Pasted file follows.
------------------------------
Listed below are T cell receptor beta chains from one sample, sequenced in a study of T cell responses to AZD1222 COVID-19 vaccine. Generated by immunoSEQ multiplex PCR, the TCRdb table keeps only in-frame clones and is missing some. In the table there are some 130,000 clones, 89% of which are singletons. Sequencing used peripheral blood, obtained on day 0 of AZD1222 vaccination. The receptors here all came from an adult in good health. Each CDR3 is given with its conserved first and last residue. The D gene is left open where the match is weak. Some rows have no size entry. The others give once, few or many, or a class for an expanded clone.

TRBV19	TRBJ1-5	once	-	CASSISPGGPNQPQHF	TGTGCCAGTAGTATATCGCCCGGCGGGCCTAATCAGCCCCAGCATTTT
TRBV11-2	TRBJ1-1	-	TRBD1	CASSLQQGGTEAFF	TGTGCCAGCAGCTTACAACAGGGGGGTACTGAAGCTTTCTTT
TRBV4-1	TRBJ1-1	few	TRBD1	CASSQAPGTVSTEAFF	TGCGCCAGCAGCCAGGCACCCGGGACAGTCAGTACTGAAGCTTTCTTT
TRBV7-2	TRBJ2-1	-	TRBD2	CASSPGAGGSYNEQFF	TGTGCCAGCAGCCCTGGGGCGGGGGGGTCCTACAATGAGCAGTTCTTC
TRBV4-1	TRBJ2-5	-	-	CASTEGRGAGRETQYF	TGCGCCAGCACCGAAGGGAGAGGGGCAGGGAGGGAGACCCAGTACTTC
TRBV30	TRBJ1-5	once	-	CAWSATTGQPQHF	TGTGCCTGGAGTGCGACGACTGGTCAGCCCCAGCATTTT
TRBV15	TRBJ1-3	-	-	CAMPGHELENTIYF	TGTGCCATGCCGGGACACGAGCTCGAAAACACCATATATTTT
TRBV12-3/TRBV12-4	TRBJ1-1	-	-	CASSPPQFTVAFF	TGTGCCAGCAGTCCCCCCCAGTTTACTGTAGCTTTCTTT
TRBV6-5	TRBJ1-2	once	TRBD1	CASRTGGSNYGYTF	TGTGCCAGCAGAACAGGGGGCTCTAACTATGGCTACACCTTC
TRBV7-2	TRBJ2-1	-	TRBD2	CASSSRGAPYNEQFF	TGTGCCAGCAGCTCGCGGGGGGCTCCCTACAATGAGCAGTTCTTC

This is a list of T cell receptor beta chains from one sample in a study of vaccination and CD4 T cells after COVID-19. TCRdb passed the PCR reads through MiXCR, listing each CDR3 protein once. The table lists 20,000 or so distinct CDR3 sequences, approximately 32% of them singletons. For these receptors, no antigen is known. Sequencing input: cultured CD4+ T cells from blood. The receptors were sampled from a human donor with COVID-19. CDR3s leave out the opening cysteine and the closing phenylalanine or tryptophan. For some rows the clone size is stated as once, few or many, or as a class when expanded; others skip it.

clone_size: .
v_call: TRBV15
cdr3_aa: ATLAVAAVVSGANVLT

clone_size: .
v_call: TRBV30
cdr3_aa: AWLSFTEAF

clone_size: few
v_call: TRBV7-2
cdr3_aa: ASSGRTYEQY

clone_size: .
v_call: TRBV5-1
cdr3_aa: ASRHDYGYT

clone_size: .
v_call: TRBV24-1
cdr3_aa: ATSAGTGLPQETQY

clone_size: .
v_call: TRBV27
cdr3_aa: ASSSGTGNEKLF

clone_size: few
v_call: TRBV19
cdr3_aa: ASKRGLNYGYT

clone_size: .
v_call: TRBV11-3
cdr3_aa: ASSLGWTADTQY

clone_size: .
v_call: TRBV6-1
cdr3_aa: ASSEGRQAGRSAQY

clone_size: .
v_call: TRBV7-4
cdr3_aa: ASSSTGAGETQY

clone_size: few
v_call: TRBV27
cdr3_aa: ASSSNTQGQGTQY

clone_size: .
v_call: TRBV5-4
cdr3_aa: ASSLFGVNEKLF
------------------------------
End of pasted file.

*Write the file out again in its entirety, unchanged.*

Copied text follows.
Listed below are T cell receptor beta chains from one sample, sequenced in a study of T cell responses to AZD1222 COVID-19 vaccine. Generated by immunoSEQ multiplex PCR, the TCRdb table keeps only in-frame clones and is missing some. In the table there are some 130,000 clones, 89% of which are singletons. Sequencing used peripheral blood, obtained on day 0 of AZD1222 vaccination. The receptors here all came from an adult in good health. Each CDR3 is given with its conserved first and last residue. The D gene is left open where the match is weak. Some rows have no size entry. The others give once, few or many, or a class for an expanded clone.

TRBV19	TRBJ1-5	once	-	CASSISPGGPNQPQHF	TGTGCCAGTAGTATATCGCCCGGCGGGCCTAATCAGCCCCAGCATTTT
TRBV11-2	TRBJ1-1	-	TRBD1	CASSLQQGGTEAFF	TGTGCCAGCAGCTTACAACAGGGGGGTACTGAAGCTTTCTTT
TRBV4-1	TRBJ1-1	few	TRBD1	CASSQAPGTVSTEAFF	TGCGCCAGCAGCCAGGCACCCGGGACAGTCAGTACTGAAGCTTTCTTT
TRBV7-2	TRBJ2-1	-	TRBD2	CASSPGAGGSYNEQFF	TGTGCCAGCAGCCCTGGGGCGGGGGGGTCCTACAATGAGCAGTTCTTC
TRBV4-1	TRBJ2-5	-	-	CASTEGRGAGRETQYF	TGCGCCAGCACCGAAGGGAGAGGGGCAGGGAGGGAGACCCAGTACTTC
TRBV30	TRBJ1-5	once	-	CAWSATTGQPQHF	TGTGCCTGGAGTGCGACGACTGGTCAGCCCCAGCATTTT
TRBV15	TRBJ1-3	-	-	CAMPGHELENTIYF	TGTGCCATGCCGGGACACGAGCTCGAAAACACCATATATTTT
TRBV12-3/TRBV12-4	TRBJ1-1	-	-	CASSPPQFTVAFF	TGTGCCAGCAGTCCCCCCCAGTTTACTGTAGCTTTCTTT
TRBV6-5	TRBJ1-2	once	TRBD1	CASRTGGSNYGYTF	TGTGCCAGCAGAACAGGGGGCTCTAACTATGGCTACACCTTC
TRBV7-2	TRBJ2-1	-	TRBD2	CASSSRGAPYNEQFF	TGTGCCAGCAGCTCGCGGGGGGCTCCCTACAATGAGCAGTTCTTC

This is a list of T cell receptor beta chains from one sample in a study of vaccination and CD4 T cells after COVID-19. TCRdb passed the PCR reads through MiXCR, listing each CDR3 protein once. The table lists 20,000 or so distinct CDR3 sequences, approximately 32% of them singletons. For these receptors, no antigen is known. Sequencing input: cultured CD4+ T cells from blood. The receptors were sampled from a human donor with COVID-19. CDR3s leave out the opening cysteine and the closing phenylalanine or tryptophan. For some rows the clone size is stated as once, few or many, or as a class when expanded; others skip it.

clone_size: .
v_call: TRBV15
cdr3_aa: ATLAVAAVVSGANVLT

clone_size: .
v_call: TRBV30
cdr3_aa: AWLSFTEAF

clone_size: few
v_call: TRBV7-2
cdr3_aa: ASSGRTYEQY

clone_size: .
v_call: TRBV5-1
cdr3_aa: ASRHDYGYT

clone_size: .
v_call: TRBV24-1
cdr3_aa: ATSAGTGLPQETQY

clone_size: .
v_call: TRBV27
cdr3_aa: ASSSGTGNEKLF

clone_size: few
v_call: TRBV19
cdr3_aa: ASKRGLNYGYT

clone_size: .
v_call: TRBV11-3
cdr3_aa: ASSLGWTADTQY

clone_size: .
v_call: TRBV6-1
cdr3_aa: ASSEGRQAGRSAQY

clone_size: .
v_call: TRBV7-4
cdr3_aa: ASSSTGAGETQY

clone_size: few
v_call: TRBV27
cdr3_aa: ASSSNTQGQGTQY

clone_size: .
v_call: TRBV5-4
cdr3_aa: ASSLFGVNEKLF